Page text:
Mark Penn: “I think the media’s got a lot of damage to repair with the women in this country.”

Mark Penn talks with GQ’s Lisa DePaulo about Senator Hillary Clinton’s presidential campaign and has a few things to say about the media:

GQ: So let’s talk about sexism. Where did you see it?

PENN: From the beginning, I thought she would get a tremendous amount of support from women. Women are 54 percent of the electorate. For all the talk about more young people coming out? More women came out. Millions more women came out than ever before. It was the largest increase. They’re really energized. But you know, at the time that Obama said, you know, “She’s playing the gender card,” the media played into that, you know? She wasn’t playing the gender card. If anything, there was a lot of other stuff going on here. Not from the Obama campaign, but just in society generally. And I think Chris Matthews owed her a major apology, and eventually delivered one. The media had been outrageous.

GQ: You mean Matthews’s comment about “The reason she may be a front-runner is her husband messed around”?

PENN: Right. And the kind of nutcracker dolls you could find at the airports. You know, the kind of stuff that would just never be allowed against anyone else was almost commonplace against Hillary. And I think, actually, after New Hampshire, women woke up to that. They supported her from that time on very solidly. And I think they saw her as both qualified for president and their champion, and I think that they became increasingly upset at the media over time. I think the media’s got a lot of damage to repair with the women in this country.

More excerpts after the jump…

GQ: When you talk about the media and the treatment of her, you know, part of it–in the beginning of the campaign, back when it seemed like she was the inevitable nominee–she was really distant from the press. Don’t you think that had something to do with the fact that the press fell in love with Obama?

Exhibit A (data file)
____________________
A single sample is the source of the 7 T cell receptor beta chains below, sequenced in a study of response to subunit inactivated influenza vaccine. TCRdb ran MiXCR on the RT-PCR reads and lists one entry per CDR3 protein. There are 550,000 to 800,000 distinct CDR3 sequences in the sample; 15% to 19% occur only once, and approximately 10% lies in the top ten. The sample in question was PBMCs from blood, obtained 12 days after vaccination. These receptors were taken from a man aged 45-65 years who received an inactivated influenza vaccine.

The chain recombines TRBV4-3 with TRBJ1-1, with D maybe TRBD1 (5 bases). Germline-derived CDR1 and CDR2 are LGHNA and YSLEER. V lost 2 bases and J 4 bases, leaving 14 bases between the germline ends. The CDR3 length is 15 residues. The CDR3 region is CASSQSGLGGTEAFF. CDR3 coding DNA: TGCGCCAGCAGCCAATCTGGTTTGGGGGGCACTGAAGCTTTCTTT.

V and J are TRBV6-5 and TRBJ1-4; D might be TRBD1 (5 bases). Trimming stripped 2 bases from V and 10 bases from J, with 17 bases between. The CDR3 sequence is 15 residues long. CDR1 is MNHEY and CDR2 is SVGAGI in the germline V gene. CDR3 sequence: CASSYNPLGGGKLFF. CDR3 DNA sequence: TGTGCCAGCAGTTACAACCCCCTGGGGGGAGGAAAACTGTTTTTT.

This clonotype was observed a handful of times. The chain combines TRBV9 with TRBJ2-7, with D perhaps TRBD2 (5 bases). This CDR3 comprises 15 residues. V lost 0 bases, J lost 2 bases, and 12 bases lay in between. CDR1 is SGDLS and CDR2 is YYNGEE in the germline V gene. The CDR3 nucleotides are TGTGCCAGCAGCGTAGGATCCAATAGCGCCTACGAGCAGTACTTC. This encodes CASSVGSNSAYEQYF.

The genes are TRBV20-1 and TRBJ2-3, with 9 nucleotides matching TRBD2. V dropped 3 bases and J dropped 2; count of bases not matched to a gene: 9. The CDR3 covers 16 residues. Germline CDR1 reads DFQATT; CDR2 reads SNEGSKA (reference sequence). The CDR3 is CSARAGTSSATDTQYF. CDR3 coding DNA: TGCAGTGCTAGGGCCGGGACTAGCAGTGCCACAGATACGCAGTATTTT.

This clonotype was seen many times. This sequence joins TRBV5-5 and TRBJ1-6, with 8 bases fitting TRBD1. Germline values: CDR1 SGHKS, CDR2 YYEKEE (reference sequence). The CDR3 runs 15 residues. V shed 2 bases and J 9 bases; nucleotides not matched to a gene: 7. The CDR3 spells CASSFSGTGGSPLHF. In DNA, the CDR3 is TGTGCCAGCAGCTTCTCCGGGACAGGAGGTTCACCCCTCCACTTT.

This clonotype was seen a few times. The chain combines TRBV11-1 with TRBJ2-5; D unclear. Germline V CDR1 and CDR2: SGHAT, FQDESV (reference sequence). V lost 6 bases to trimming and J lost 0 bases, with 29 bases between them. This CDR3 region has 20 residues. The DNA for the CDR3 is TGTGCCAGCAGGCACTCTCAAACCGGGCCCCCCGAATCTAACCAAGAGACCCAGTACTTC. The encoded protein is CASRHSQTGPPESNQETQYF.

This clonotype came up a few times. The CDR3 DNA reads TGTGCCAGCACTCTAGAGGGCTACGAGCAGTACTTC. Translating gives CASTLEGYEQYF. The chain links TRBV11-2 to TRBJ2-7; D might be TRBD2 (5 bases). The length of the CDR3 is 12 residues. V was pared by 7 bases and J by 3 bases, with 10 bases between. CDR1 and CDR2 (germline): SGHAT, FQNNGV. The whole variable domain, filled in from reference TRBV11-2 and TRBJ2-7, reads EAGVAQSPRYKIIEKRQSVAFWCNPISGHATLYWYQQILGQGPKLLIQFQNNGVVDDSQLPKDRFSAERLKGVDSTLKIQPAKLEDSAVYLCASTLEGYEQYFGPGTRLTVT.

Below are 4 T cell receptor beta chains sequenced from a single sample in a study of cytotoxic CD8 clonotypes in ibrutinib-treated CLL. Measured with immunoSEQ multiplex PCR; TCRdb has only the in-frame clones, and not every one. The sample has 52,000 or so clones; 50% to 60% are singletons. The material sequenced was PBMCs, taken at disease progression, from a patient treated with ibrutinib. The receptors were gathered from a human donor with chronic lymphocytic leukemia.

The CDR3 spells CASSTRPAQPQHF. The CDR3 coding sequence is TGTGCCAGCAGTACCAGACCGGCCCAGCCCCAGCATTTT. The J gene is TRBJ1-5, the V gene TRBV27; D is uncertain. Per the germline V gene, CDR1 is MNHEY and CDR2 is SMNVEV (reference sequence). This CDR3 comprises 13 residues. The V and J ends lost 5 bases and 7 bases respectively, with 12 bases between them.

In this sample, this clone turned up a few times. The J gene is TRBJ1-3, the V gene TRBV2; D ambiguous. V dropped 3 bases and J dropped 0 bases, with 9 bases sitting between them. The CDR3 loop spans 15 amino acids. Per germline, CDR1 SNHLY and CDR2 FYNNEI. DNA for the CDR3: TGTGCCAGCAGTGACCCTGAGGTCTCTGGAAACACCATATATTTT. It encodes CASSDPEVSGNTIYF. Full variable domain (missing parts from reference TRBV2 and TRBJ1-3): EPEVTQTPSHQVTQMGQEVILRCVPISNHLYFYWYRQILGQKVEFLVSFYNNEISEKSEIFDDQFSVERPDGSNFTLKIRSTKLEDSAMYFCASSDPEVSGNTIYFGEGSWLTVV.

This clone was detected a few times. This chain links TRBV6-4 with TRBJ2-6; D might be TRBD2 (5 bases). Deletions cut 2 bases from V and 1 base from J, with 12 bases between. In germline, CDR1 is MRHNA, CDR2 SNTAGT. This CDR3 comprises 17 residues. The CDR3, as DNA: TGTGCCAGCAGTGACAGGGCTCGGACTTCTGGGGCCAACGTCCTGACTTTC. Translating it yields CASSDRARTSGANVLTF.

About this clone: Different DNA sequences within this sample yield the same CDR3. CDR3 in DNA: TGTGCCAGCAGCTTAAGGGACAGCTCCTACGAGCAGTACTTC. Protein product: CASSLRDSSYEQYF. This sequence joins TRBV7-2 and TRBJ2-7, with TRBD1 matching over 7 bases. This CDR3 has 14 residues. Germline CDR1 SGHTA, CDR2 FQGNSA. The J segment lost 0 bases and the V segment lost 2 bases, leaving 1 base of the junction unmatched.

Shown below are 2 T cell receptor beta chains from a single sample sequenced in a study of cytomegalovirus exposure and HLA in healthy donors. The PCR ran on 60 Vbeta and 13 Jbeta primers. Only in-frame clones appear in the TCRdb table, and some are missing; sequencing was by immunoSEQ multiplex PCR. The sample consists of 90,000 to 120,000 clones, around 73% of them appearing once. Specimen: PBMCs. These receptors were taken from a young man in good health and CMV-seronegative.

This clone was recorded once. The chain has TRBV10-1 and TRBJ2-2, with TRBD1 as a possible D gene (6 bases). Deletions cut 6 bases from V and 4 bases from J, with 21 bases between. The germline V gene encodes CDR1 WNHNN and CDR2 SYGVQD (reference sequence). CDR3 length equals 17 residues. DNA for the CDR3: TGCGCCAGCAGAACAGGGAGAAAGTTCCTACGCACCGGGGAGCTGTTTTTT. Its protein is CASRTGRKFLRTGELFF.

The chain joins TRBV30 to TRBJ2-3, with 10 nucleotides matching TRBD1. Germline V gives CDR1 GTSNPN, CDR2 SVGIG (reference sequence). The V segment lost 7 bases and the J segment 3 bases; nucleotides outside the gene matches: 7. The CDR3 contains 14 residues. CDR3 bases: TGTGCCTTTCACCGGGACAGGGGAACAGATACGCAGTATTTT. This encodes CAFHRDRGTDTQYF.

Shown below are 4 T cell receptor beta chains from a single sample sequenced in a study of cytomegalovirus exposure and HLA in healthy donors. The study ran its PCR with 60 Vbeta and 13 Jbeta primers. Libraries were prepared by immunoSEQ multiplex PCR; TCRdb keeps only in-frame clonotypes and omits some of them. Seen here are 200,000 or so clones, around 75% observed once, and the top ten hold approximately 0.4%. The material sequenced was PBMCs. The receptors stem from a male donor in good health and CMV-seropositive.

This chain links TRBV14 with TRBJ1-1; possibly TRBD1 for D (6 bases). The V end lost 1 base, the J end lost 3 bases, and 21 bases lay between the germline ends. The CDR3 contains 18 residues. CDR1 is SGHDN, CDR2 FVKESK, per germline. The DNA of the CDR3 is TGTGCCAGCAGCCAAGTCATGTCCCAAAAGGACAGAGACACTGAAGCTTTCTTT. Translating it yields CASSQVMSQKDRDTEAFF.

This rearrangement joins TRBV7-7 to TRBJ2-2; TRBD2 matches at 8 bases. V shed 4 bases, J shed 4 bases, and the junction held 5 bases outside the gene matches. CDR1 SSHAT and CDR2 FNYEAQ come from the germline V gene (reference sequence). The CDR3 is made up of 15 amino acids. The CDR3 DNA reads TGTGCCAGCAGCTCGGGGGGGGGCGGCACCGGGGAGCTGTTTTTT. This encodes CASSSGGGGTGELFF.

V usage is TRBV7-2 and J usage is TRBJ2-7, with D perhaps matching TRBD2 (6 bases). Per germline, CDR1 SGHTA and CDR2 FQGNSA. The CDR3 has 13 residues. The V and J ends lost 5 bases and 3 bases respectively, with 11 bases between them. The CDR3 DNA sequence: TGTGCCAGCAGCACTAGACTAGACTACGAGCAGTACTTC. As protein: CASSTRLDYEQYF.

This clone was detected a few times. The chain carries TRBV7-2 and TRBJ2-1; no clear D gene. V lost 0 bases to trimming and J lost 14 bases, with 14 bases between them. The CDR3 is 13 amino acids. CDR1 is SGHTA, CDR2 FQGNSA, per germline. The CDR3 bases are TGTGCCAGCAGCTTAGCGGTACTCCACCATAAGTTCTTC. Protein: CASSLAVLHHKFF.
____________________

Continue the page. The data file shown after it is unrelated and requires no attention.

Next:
PENN: Well…no. [laughs] The press fell in love with him, period.

GQ: Why?

PENN: The press always falls in love with the new cool intellectual candidate. You know, he is their kind of candidate. Go back through history. They didn’t like Al Gore. They loved Gary Hart. They love those kinds of candidates, always have. But–but–but look, I think that he was the first African-American, you know, credible presidential candidate was a factor behind how much the press was enthusiastic about him. But she was also the first woman candidate. But the standard… You know, the microscope that they put her under, that they did not put her opponent and opponents under, was just incredible. I don’t think anybody has ever been put under this kind of microscope running for president. There were certain times early in the campaign where she would try to be…do what people tell her, and say, “Hey, I’ll be more relaxed, I’ll tell a little joke.” But every time she told the joke, it became a, you know, a federal case. Her words are parsed. Every single word is parsed. By the right, by the left, by the press. In a way that makes it kind of…difficult to just, quote, go out there and let it all hang out. And so she is naturally careful and precise in the things she goes on to say. But I think that during that same time, there were a lot of off-the-record sessions with the press, a lot of behind-the-scenes work she was doing. And over time she gave, you know, she did a lot more going back to the press, and she was great. See, if you go back to some of the myths of the campaign, I’m sure, if you check, that she has far more availabilities than Obama’s had. That she has been far more accessible to the press, overall. So the question is who had the impression of who’s accessible.